Before the dawning of the space age, observatories across the US worked diligently to gather all the information required to make space exploration possible in the first place. As technology advanced, a number of these valuable observatories fell behind in funding, and as a result, some of the country’s most important scientific institutions have been all but forgotten. In an effort to remedy that, a new organization called the Alliance of Historical Observatories is working to preserve and promote the importance of early observatories, with hopes that these valuable institutions will be able to sustain the recognition they so richly deserve.
In June, Mount Wilson Observatory in Los Angeles hosted the fledgling group’s inaugural meeting inside the dome of Mount Wilson’s historic 100-inch telescope, a scientific marvel built between 1913-1916 that was the world’s largest telescope at the time. On hand at the first meeting of the Alliance of Historical Observatories were representatives from half a dozen observatories across the country, including the Yerkes Observatory, Lowell Observatory, Lick Observatory, Griffith Observatory, Palomar Observatory, and the Vatican Observatory in Arizona.
“The idea is to form a loose alliance that will explore ways in which we can support each other through shared promotion, lobbying, and other means to ensure that the remarkable legacy of these observatories is preserved for future generations, to inspire and educate the next generation of scientists,” wrote Sam Hale, Chairman of the Board of Trustees at Mount Wilson Institute, in a letter published in the Mount Wilson’s quarterly newsletter, Reflections.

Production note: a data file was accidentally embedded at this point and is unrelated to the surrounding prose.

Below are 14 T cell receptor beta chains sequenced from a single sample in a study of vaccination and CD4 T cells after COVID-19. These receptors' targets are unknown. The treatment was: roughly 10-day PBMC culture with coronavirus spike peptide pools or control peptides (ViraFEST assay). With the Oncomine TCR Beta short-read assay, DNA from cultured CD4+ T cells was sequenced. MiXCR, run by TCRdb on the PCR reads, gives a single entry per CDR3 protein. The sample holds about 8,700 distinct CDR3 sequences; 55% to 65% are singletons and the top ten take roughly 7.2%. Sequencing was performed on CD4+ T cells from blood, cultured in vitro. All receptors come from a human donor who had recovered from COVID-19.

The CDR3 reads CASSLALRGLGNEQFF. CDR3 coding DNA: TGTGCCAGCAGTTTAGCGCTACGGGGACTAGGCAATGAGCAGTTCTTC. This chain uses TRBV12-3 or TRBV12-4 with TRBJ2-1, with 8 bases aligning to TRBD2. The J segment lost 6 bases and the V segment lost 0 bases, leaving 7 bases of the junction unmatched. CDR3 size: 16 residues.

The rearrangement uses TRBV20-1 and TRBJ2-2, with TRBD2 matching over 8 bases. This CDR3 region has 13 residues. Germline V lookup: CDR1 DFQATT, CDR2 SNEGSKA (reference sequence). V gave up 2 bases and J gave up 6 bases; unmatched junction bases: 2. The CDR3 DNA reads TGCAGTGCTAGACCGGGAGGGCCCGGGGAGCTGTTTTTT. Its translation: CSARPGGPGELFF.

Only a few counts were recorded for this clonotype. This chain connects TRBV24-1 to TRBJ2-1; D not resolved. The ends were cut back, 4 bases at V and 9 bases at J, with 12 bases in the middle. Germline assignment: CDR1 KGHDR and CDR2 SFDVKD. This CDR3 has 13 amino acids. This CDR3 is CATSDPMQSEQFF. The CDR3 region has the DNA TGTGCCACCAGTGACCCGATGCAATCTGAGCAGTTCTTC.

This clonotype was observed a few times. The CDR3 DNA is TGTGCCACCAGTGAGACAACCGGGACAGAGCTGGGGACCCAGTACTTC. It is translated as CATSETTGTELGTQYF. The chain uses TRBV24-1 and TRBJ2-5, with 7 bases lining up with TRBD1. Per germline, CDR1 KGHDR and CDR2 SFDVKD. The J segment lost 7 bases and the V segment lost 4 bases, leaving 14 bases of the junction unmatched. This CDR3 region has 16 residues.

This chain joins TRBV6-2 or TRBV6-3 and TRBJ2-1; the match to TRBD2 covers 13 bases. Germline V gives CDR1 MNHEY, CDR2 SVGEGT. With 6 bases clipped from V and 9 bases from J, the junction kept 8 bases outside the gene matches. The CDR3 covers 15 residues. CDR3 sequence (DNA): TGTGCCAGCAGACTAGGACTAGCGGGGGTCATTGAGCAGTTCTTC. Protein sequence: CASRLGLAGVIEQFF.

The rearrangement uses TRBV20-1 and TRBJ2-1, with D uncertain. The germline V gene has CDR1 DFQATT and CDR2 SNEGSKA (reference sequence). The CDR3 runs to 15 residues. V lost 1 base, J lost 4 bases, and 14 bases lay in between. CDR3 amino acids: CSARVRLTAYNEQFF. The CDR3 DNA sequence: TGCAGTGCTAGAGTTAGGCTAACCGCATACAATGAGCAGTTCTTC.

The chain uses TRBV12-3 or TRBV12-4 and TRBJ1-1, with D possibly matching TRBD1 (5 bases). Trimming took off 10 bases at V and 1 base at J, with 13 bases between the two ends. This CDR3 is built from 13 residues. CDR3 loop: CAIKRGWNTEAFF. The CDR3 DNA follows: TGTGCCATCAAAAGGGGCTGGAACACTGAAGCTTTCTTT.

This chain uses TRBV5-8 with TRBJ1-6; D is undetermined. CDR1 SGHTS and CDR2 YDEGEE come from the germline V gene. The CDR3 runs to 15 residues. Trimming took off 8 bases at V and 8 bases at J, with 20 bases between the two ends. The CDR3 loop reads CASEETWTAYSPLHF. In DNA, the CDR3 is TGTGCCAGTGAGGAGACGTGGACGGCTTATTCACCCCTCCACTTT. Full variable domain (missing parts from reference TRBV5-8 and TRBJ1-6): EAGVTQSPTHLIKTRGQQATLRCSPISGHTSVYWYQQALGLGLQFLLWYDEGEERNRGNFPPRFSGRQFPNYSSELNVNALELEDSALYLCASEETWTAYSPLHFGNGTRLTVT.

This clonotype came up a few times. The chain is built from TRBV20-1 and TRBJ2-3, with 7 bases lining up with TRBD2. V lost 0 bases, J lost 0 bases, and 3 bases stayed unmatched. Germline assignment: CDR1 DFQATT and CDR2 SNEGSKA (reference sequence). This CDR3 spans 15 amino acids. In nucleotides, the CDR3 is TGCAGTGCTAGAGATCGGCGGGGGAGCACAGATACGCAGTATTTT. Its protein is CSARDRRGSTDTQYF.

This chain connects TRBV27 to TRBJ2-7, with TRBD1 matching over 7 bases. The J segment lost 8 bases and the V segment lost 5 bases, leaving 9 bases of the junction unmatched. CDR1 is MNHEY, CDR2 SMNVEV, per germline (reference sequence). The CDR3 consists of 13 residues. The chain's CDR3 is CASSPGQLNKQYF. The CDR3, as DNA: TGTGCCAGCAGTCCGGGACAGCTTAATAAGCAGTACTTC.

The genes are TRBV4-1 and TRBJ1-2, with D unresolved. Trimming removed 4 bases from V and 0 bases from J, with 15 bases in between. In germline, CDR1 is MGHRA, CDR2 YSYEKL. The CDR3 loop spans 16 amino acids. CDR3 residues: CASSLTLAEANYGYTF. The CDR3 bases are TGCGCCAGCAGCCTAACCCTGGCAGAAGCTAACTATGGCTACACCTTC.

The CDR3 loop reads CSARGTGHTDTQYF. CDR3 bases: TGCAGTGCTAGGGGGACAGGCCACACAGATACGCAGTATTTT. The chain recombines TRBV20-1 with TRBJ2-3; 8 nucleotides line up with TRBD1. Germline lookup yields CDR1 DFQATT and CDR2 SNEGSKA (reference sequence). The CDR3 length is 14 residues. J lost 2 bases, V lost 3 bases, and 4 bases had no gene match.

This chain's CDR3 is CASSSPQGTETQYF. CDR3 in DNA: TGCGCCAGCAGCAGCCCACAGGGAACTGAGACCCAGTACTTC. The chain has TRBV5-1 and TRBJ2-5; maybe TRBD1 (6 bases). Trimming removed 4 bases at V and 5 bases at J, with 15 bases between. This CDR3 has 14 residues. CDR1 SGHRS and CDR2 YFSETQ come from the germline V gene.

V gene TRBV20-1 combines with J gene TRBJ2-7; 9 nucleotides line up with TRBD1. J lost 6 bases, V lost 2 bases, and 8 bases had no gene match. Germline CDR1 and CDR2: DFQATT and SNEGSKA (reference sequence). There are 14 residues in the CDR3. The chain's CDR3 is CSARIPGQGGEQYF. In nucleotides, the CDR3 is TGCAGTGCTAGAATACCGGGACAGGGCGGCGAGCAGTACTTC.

Sam Hale is the grandson of Mount Wilson’s founder, George Ellery Hale, who established Mount Wilson in 1904. In many ways, Mount Wilson was the perfect venue to host the premier meeting of the Alliance of Historical Observatories. Not only does it contain the 100-inch telescope, but it’s also home to another historic feature, the 60-inch telescope (completed in 1908), as well as the Snow solar telescope (1905), the 60 foot solar tower (1908), the 150 foot solar tower (1912), and Georgia State University’s CHARA array, which continues to conduct important scientific research today.
“While many (including Mount Wilson) are still doing cutting edge astronomical research, they are all in need of public support to maintain their facilities and to extend public outreach programs for education,” Hale said. “Each Observatory represented is unique in its own history and level of public support. Some, like Griffith Observatory are well funded by private and government support, but others are not. For instance, Yerkes Observatory near Chicago (also founded by my grandfather George Ellery Hale) has recently been shuttered by the University of Chicago, and is searching for a way to reopen its doors. In many ways it is in the same situation Mount Wilson Observatory was in back in 1985 when the Carnegie Institute of Washington withdrew its support in order to devote its limited financial resources to building the next generation of big telescopes in Chile. Because the public cares about history, science, and education we are thriving and so will Yerkes.”
To attract public support, Mount Wilson Observatory hosts several monthly events, including Saturday evening talks as well as Sunday afternoon concerts in the dome. For $25 a pop, members of the public can even look through one of the observatory’s historic telescopes following the Saturday evening lectures. But as is often the case with aging scientific institutions, historic observatories like Mount Wilson can always do with more public support, and the Alliance of Historical Observatories is hoping to bring it in.
“We had a very productive meeting to explore ways in which we can help promote each other’s long-term success,” said Hale. “Each observatory will benefit from this interconnection. My grandfather foresaw the need to network on a grand scale, both nationally and internationally, to achieve his goals, and so shall we.”